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Benjamin Harrison
Inaugural Address
Monday, March 4, 1889

Fellow-Citizens:

THERE is no constitutional or legal requirement that the President shall
take the oath of office in the presence of the people, but there is so
manifest an appropriateness in the public induction to office of the
chief executive officer of the nation that from the beginning of the
Government the people, to whose service the official oath consecrates
the officer, have been called to witness the solemn ceremonial. The oath
taken in the presence of the people becomes a mutual covenant. The
officer covenants to serve the whole body of the people by a faithful
execution of the laws, so that they may be the unfailing defense and
security of those who respect and observe them, and that neither wealth,
station, nor the power of combinations shall be able to evade their just
penalties or to wrest them from a beneficent public purpose to serve the
ends of cruelty or selfishness.

My promise is spoken; yours unspoken, but not the less real and solemn.
The people of every State have here their representatives. Surely I do
not misinterpret the spirit of the occasion when I assume that the whole
body of the people covenant with me and with each other to-day to
support and defend the Constitution and the Union of the States, to
yield willing obedience to all the laws and each to every other citizen
his equal civil and political rights. Entering thus solemnly into
covenant with each other, we may reverently invoke and confidently
expect the favor and help of Almighty God--that He will give to me
wisdom, strength, and fidelity, and to our people a spirit of fraternity
and a love of righteousness and peace.

This occasion derives peculiar interest from the fact that the
Presidential term which begins this day is the twenty-sixth under our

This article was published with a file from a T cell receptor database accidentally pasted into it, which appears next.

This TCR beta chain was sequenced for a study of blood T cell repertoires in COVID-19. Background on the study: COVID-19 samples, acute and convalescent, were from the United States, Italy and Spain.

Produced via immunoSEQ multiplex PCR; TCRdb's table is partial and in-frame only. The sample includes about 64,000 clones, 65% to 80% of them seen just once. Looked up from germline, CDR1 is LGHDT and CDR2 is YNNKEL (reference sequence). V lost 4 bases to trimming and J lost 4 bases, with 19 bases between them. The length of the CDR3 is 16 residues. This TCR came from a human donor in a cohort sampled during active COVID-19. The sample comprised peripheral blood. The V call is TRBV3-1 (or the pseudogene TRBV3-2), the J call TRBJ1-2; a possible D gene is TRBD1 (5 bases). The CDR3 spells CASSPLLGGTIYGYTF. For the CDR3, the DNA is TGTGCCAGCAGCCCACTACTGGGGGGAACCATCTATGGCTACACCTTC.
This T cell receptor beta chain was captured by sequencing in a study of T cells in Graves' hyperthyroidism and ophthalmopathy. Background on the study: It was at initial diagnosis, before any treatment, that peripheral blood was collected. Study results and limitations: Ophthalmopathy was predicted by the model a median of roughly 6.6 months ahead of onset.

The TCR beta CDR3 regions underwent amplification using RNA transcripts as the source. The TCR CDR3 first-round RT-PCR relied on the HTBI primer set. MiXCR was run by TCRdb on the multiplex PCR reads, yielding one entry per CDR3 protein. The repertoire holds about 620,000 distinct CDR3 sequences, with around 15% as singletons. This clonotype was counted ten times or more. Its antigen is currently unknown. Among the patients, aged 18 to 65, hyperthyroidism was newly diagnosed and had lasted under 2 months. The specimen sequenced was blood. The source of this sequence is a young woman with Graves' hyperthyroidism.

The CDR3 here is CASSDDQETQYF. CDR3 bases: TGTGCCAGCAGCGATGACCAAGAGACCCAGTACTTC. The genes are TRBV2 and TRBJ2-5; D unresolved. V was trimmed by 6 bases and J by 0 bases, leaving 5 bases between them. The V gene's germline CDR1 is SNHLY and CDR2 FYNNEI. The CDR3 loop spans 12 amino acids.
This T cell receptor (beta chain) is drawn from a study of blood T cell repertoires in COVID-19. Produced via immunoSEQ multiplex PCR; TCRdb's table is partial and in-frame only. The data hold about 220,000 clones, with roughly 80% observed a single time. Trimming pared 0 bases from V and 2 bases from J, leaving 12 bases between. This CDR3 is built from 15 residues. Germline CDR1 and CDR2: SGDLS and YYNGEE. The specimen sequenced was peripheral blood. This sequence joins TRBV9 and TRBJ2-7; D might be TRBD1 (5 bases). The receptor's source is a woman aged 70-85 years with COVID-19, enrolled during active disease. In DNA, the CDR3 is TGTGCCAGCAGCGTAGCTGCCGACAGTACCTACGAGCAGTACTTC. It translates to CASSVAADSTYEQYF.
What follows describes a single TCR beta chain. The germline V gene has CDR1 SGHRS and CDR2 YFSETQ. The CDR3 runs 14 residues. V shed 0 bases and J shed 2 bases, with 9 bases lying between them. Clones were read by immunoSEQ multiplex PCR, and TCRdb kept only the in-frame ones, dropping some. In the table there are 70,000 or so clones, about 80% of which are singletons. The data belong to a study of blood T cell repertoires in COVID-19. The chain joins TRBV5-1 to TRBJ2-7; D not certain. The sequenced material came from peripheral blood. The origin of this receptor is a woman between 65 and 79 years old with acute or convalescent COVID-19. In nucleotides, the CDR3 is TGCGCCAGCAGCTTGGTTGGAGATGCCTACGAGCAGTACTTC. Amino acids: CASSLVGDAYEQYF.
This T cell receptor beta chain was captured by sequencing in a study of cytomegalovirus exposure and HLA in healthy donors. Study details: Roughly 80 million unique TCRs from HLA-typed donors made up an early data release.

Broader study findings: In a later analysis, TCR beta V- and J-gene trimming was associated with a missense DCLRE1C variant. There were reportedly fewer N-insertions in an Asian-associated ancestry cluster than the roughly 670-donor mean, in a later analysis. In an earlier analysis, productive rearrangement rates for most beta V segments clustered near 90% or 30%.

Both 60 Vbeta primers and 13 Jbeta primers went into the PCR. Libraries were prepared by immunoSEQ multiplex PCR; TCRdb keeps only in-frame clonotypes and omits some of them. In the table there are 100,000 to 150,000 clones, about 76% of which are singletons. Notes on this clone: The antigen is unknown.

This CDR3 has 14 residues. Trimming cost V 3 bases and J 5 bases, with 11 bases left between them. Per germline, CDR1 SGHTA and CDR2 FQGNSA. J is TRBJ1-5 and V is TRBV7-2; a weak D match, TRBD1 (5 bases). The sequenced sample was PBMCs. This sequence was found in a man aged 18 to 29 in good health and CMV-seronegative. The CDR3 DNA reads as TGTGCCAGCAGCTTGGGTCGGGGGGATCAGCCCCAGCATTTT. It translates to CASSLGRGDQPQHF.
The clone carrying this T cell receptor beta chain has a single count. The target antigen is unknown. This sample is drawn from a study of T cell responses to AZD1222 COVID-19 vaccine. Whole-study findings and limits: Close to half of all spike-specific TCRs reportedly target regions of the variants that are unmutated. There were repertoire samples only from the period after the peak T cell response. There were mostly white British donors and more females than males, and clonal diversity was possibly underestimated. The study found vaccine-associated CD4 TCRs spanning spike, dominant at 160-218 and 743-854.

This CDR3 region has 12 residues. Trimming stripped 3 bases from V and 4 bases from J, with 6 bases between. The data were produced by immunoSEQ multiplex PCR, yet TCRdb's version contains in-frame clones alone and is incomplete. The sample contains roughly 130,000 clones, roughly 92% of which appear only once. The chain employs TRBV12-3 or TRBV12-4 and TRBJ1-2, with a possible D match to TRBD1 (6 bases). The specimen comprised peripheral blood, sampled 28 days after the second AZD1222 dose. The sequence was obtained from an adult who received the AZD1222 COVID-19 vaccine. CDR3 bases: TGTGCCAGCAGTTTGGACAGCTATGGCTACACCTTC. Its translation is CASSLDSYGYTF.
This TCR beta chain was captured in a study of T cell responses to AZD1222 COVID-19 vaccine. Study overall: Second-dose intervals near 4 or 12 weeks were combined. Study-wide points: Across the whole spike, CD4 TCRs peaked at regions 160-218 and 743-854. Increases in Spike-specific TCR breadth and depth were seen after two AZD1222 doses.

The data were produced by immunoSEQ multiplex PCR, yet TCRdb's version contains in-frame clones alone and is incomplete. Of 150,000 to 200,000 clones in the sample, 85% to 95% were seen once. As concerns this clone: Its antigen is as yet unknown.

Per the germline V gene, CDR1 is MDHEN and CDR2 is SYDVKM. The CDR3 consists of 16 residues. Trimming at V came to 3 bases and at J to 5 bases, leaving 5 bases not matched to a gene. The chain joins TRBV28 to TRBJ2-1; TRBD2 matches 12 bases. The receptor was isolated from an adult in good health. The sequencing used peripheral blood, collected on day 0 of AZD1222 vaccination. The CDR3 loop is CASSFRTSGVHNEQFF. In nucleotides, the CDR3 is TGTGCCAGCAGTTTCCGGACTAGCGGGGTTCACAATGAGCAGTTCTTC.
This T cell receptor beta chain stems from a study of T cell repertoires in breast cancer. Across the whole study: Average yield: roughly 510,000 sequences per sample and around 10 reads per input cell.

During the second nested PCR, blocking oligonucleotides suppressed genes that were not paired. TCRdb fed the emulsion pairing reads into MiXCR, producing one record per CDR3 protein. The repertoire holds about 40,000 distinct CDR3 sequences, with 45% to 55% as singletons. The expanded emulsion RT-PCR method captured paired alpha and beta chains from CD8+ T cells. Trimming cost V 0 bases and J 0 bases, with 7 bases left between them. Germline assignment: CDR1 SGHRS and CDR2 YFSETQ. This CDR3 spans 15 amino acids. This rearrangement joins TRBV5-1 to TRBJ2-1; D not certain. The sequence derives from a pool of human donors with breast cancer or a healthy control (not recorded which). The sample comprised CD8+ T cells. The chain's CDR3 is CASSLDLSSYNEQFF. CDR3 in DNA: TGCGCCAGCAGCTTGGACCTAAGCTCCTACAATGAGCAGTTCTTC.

Constitution. The first inauguration of President Washington took place
in New York, where Congress was then sitting, on the 30th day of April,
1789, having been deferred by reason of delays attending the
organization of the Congress and the canvass of the electoral vote. Our
people have already worthily observed the centennials of the Declaration
of Independence, of the battle of Yorktown, and of the adoption of the
Constitution, and will shortly celebrate in New York the institution of
the second great department of our constitutional scheme of government.
When the centennial of the institution of the judicial department, by
the organization of the Supreme Court, shall have been suitably
observed, as I trust it will be, our nation will have fully entered its
second century.

I will not attempt to note the marvelous and in great part happy
contrasts between our country as it steps over the threshold into its
second century of organized existence under the Constitution and that
weak but wisely ordered young nation that looked undauntedly down the
first century, when all its years stretched out before it.

Our people will not fail at this time to recall the incidents which
accompanied the institution of government under the Constitution, or to
find inspiration and guidance in the teachings and example of Washington
and his great associates, and hope and courage in the contrast which
thirty-eight populous and prosperous States offer to the thirteen
States, weak in everything except courage and the love of liberty, that
then fringed our Atlantic seaboard.

The Territory of Dakota has now a population greater than any of the
original States (except Virginia) and greater than the aggregate of five
of the smaller States in 1790. The center of population when our
national capital was located was east of Baltimore, and it was argued by
many well-informed persons that it would move eastward rather than
westward; yet in 1880 it was found to be near Cincinnati, and the new
census about to be taken will show another stride to the westward. That
which was the body has come to be only the rich fringe of the nation's
robe. But our growth has not been limited to territory, population and
aggregate wealth, marvelous as it has been in each of those directions.
The masses of our people are better fed, clothed, and housed than their
fathers were. The facilities for popular education have been vastly
enlarged and more generally diffused.

The virtues of courage and patriotism have given recent proof of their
continued presence and increasing power in the hearts and over the lives
of our people. The influences of religion have been multiplied and
strengthened. The sweet offices of charity have greatly increased. The
virtue of temperance is held in higher estimation. We have not attained
an ideal condition. Not all of our people are happy and prosperous; not
all of them are virtuous and law-abiding. But on the whole the
opportunities offered to the individual to secure the comforts of life
are better than are found elsewhere and largely better than they were
here one hundred years ago.

The surrender of a large measure of sovereignty to the General
Government, effected by the adoption of the Constitution, was not
accomplished until the suggestions of reason were strongly reenforced by
the more imperative voice of experience. The divergent interests of